Results 1 to 12 of 12

Math Help - [solved] Easy Question about usage of notation

  1. #1
    ixo
    ixo is offline
    Junior Member
    Joined
    Feb 2009
    Posts
    42

    How to clearly state my answer?

    Ok i get the hang of how to solve derivatives, apply them, and integrate them. However i'm wondering if i'm using correct notation to state my answers.

    Problem:
    Find all critical points, label minimum or maximum, points of inflection, and graph.
    y= x^2-x-2

    My answer:"EDITED" see below for solution
    Last edited by ixo; February 13th 2009 at 08:15 PM.
    Follow Math Help Forum on Facebook and Google+

  2. #2
    MHF Contributor

    Joined
    Apr 2005
    Posts
    15,393
    Thanks
    1327
    Quote Originally Posted by ixo View Post
    Ok i get the hang of how to solve derivatives, apply them, and integrate them. However i'm wondering if i'm using correct notation to state my answers.

    Problem:
    Solve for all critical points, minimums/maximum points, points of inflection, and graph.
    y= x^2-x-2

    My answer:
    A) y= x^2-x-2 \Rightarrow y=(x-2)(x+1)

    \therefore \{x: x^-x-2=x\}= -1,2
    Since you title this "notation", I must confess that I have no idea what this is suppose to mean. I assume that you just dropped the "2" in x^2 but that should be "= 0" not "= x". Also the left side of the equation is a set, the right side is not. You should have "{-1, 2}" on the right side: \{x: x^2- x- 2= 0\}= \{-1, 2\}. Since you were not asked for the intercepts, what does this "answer"?

    [tex]B) y\prime= 2x-1

    \therefore \{x: 2x-1=0\}= \frac{1}{2}
    There is no "therefore" here. Yes, \{x: 2x-1= 0\}= \{\frac{1}{2}\} but that is not true because y'= 2x-1. If you want to say those are the critical numbers, say that.

    \{y:y=(\frac{1}{2})^2-(\frac{1}{2})-2\} = -2.25
    Again, you don't say what this is supposed to answer. If you mean that (1/2, -2.25) is the only critical point say so.

    C) y\prime\prime= 2

    D \therefore y= x^2-x-2 opens up.
    Well, strictly speaking the graph of y= x^2-x-2 opens upward, but that's fairly common "abuse of notation".

    I don't know how to graph on latex but i would put a points at   (-1,0),(\frac{1}{2},-2 \frac{1}{4}),(2,0) and draw an upward opening parabola.
    And, specifically, (\frac{1}{2}, -2\frac{1}{4}) is the vertex of the parabola.

    Am i using them correctly? Any suggestions on better usage?
    Thanks.
    Last edited by HallsofIvy; February 14th 2009 at 05:52 AM.
    Follow Math Help Forum on Facebook and Google+

  3. #3
    ixo
    ixo is offline
    Junior Member
    Joined
    Feb 2009
    Posts
    42
    Does this seem any better? I was counted off on my last test because i just solved and wrote down the answers. In hindsight i do see that the work and answers were not clearly labeled and broken down. So i am trying to avoid that next time.

    My answer:
    f(x)= x^2-x-2
    by factoring f(x)=(x-2)(x+1)
    so  \{x: x^2 - x-2=0\}= -1,2
    y intercepts =  (-1,0),(2,0)

    Finding critical points:
    f\prime(x)= 2x-1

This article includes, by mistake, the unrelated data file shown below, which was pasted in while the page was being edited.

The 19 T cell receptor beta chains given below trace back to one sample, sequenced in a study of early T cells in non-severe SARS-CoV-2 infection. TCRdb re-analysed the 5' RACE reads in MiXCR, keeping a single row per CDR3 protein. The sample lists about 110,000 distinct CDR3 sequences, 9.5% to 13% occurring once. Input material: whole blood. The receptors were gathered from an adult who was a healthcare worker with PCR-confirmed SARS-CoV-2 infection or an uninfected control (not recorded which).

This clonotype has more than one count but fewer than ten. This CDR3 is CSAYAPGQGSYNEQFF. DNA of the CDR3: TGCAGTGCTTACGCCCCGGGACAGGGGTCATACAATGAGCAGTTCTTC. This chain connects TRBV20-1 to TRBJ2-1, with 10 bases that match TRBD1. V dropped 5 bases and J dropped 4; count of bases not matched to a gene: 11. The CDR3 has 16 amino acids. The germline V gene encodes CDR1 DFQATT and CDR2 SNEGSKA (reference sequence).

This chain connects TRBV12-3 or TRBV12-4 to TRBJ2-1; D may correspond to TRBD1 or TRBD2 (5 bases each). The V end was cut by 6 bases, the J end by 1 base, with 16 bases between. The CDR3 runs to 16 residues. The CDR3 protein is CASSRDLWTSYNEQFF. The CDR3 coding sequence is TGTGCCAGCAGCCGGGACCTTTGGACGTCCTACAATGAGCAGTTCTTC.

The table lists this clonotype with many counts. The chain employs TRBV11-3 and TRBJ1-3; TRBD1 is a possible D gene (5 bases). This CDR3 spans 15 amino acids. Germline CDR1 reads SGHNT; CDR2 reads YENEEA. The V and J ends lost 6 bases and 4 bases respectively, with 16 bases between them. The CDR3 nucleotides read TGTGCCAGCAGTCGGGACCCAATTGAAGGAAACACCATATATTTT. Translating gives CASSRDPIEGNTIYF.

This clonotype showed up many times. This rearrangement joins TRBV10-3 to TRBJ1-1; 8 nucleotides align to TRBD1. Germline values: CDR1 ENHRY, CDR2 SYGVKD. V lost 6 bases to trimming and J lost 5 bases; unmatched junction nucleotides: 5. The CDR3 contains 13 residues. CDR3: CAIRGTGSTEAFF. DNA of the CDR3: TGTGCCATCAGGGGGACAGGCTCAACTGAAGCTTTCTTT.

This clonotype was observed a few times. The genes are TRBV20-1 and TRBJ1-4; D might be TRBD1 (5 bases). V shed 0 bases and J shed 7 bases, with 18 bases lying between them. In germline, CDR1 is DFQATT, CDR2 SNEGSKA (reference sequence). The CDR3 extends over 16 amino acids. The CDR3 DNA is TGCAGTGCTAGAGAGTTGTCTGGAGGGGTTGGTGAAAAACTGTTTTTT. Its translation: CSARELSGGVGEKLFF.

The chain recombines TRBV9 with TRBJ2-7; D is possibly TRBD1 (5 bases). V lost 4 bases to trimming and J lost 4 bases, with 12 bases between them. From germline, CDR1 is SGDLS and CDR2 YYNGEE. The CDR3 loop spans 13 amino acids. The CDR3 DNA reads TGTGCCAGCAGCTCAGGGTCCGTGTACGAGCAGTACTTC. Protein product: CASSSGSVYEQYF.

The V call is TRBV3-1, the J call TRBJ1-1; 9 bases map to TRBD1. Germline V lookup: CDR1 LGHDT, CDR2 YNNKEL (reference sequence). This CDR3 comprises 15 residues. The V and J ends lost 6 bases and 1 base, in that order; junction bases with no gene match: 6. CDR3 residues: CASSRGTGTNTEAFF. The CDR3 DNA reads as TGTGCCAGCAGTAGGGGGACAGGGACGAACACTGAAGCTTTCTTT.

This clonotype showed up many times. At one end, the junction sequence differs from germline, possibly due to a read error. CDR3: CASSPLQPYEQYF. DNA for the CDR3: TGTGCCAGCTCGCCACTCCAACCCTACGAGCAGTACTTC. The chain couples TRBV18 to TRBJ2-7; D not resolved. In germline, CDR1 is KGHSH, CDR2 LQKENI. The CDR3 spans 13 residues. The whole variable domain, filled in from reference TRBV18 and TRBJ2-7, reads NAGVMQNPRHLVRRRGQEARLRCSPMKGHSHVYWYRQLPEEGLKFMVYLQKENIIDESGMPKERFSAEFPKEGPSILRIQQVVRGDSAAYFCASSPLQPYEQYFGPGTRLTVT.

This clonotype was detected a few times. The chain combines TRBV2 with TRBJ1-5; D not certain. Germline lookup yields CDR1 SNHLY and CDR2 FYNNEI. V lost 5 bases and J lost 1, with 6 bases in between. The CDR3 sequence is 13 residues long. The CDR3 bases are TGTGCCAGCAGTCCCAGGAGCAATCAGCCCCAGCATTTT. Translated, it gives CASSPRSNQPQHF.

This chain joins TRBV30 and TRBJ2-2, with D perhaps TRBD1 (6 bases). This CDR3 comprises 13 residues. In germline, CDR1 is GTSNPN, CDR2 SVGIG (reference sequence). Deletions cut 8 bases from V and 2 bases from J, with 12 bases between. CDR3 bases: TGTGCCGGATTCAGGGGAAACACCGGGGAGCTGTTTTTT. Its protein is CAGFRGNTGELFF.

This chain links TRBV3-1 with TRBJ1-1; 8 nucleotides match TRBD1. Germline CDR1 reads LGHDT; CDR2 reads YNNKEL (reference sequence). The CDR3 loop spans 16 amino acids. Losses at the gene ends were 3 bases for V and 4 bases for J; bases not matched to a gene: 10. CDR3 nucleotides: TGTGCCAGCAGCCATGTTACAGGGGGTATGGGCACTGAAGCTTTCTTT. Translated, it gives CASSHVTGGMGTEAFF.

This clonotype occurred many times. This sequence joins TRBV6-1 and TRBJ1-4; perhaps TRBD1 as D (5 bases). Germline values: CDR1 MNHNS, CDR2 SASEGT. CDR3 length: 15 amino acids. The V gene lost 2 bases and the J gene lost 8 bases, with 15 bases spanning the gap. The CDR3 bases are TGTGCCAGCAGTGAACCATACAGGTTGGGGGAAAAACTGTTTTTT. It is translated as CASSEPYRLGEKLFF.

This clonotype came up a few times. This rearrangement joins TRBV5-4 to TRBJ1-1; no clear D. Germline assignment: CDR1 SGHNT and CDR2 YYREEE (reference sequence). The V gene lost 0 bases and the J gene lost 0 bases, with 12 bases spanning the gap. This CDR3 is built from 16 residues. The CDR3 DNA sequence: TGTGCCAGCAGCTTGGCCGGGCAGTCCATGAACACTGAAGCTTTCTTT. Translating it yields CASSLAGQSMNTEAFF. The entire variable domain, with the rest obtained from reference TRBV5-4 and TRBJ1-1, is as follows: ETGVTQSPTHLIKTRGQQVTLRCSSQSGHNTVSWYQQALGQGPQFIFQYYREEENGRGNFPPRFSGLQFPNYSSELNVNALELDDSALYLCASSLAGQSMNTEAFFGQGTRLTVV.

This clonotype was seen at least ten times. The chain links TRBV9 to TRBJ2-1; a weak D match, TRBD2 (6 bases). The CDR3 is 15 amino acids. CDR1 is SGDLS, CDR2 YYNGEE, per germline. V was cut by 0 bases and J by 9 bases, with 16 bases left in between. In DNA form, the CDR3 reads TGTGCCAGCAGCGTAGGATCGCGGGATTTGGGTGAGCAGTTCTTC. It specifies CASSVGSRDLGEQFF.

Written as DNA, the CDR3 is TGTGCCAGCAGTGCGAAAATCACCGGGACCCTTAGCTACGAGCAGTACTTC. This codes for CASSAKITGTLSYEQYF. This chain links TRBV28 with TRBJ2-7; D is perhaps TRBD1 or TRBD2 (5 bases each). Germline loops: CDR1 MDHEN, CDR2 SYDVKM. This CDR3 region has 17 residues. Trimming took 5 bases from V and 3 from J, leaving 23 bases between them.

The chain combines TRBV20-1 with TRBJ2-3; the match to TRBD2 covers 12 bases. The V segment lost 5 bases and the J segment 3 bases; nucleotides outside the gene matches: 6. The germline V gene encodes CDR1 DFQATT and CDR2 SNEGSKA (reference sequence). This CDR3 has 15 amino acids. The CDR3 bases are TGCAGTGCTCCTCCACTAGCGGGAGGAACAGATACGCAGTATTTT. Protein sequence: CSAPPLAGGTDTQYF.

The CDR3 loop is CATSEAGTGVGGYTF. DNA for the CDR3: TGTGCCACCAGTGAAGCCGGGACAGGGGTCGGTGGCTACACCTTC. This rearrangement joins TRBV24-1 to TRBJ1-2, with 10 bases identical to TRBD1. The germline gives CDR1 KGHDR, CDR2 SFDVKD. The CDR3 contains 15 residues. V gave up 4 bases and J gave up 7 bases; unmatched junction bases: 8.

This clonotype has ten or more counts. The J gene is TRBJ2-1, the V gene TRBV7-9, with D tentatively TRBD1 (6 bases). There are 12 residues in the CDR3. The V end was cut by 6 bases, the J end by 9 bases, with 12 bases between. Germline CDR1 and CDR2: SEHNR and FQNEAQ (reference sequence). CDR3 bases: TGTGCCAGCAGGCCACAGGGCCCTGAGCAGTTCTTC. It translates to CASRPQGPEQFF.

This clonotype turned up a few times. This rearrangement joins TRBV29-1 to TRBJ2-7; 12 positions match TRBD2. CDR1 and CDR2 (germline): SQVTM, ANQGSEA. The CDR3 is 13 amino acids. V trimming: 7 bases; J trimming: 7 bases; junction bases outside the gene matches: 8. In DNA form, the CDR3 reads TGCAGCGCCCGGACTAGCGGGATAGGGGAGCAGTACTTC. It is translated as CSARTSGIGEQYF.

x value using f\prime(x): \{x: 2x-1=0\}= \frac{1}{2}
    y value using f(x): (\frac{1}{2})^2-(\frac{1}{2})-2\ = -2.25
    so the critical point is located graphically at (.5,-2.25) and is a minimum because -1<.5<2 and -2.25<0


    Solving for inflection:
    y\prime\prime= 2 so there is no inflection.

    Quote Originally Posted by HallsofIvy View Post
    Well, strictly speaking the graph of y= x^2-x-2 opens upward, but that's fairly common "abuse of notation".
    Is this better:


    Summery:
    Graphically f(x)= x^2-x-2 is concave upwards with the vertex at (.5,-2.25) and has no inflection point.

    I don't know how to graph on latex but i would put a points at   (-1,0),(\frac{1}{2},-2 \frac{1}{4}),(2,0) and draw an upward opening parabolic graph.
    Last edited by ixo; February 13th 2009 at 08:12 PM.
    Follow Math Help Forum on Facebook and Google+

  4. #4
    MHF Contributor Reckoner's Avatar
    Joined
    May 2008
    From
    Baltimore, MD (USA)
    Posts
    1,024
    Thanks
    75
    Awards
    1

    Smile

    Quote Originally Posted by ixo View Post
    f(x)= x^2-x-2
    by factoring f(x)=(x-2)(x+1)
    For best presentation, you may want to word this as a complete sentence, or write it as an implication as you originally had.

    so  \{x: x^2 - x-2=0\}= -1,2
    As HallsofIvy tried to say, this should be \{x : x^2 - x - 2 = 0\} = \{-1, 2\}.

    y intercepts =  (-1,0),(2,0)
    I would make it clear that this follows from the work above; e.g., "So, the y-intercepts are (-1, 0) and (2, 0)\text{.}" Don't use the equals sign like that unless you're writing in an informal situation.

    f\prime(x)= 2x-1
    To get the proper prime mark used for differentiation in \text{\LaTeX}, put the \prime in superscript: f^\prime(x) gives f^\prime(x). However, you can get the same thing with less work by using f'(x) (a single quotation mark): f'(x).

    x value using f\prime(x): \{x: 2x-1=0\}= \frac{1}{2}
    y value using f(x): (\frac{1}{2})^2-(\frac{1}{2})-2\ = -2.25
    Again, for full professionalism, use complete sentences. On a test, something like this should be okay, but I would maybe write it as: